Some say the palatial mansion of Frabjal Troose is one of those clustered dwellings; not I. Others say the Once Held Hands Crossing is also contained within the Institute; I disagree again.
My name is Sacerdotal Bagge and I am one of the authorities of the city. My disagreements are shadowy, like my policies, but I remain undisturbed, for not all shadows are dark. One day a brighter star will move behind the sun and the sun will drape its own shadow, blinkingly bright, on our houses, souls and financial affairs. A scorching umbra, shimmering.
Let it be known that Eclipseville had a difficult birth, for it was the result of a collision and meshing between two contradictory forces, the rival cities of Moonville and Sunsetville. When the moon passes before the sun the day becomes night, and wine, kisses, oddness, cool breezes and nocturnes are suddenly necessary. An expensive business…
An attempt was once made to freeze one of our best shadows. A hat taller than the highest minaret was positioned so that its shadow fell into a vat of liquid hydrogen. The procedure worked. When the hat was removed its shadow remained in the cold fluid.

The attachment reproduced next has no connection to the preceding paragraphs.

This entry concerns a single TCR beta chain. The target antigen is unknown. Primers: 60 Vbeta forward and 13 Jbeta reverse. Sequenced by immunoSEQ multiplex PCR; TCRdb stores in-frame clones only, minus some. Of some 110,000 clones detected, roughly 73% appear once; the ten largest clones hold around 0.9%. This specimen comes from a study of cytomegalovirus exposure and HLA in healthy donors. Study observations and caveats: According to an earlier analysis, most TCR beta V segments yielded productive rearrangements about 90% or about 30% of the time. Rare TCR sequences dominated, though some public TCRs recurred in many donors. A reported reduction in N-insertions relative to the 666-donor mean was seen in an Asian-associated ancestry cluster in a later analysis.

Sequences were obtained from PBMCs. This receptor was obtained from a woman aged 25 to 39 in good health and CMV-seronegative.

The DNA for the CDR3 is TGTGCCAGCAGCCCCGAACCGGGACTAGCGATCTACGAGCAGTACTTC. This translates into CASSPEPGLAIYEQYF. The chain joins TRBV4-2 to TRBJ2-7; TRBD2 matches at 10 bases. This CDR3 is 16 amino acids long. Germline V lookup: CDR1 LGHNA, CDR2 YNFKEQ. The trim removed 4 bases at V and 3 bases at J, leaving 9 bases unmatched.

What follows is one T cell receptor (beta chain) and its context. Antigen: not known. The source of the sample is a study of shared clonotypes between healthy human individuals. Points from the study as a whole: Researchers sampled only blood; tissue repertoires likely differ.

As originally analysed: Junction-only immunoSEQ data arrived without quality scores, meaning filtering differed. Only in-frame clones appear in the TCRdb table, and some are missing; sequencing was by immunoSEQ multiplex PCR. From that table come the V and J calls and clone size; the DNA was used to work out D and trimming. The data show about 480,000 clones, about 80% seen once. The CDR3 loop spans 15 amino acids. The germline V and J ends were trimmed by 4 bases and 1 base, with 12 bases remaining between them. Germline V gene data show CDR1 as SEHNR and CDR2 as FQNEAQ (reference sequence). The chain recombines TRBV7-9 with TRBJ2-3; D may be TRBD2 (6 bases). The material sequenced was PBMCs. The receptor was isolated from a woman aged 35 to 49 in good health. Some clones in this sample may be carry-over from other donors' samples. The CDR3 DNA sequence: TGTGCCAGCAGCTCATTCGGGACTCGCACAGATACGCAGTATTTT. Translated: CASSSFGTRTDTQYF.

But the shadow had turned brittle and when it was fished out it shattered into a million tiny sharp fragments. These splinters were caught up by the wind and swirled down the streets. Some specks lodged in the eyes of men and women; others stabbed into hearts.
With those motes blurring their vision, the citizens of Eclipseville saw hats everywhere. Teapot lids became sombreros, manhole covers turned into berets, even eyelids were perceived as being skullcaps for orbits. And soon I will have occasion to talk about other types of orbit. As for people with hat shards in their cardiac muscles, they soon found themselves brimming over, but not always with emotion.
Although a success, the experiment was deemed a failure.
That is often the case in Eclipseville, and I, Sacerdotal Bagge, have little desire to change our methodology.
In fact I backed the decision to make a second attempt, to freeze an aural shadow instead of a visual one, to solidify a musical note. We constructed a special machine. A hearing trumpet of immense size led into the side of a gigantic compression refrigerator.
A lever worked gears that lowered extremely heavy weights onto a piston. But first we needed something to compress. Musicians came and played the same note into the mouth of the trumpet and when the inner chamber was full I pulled the lever.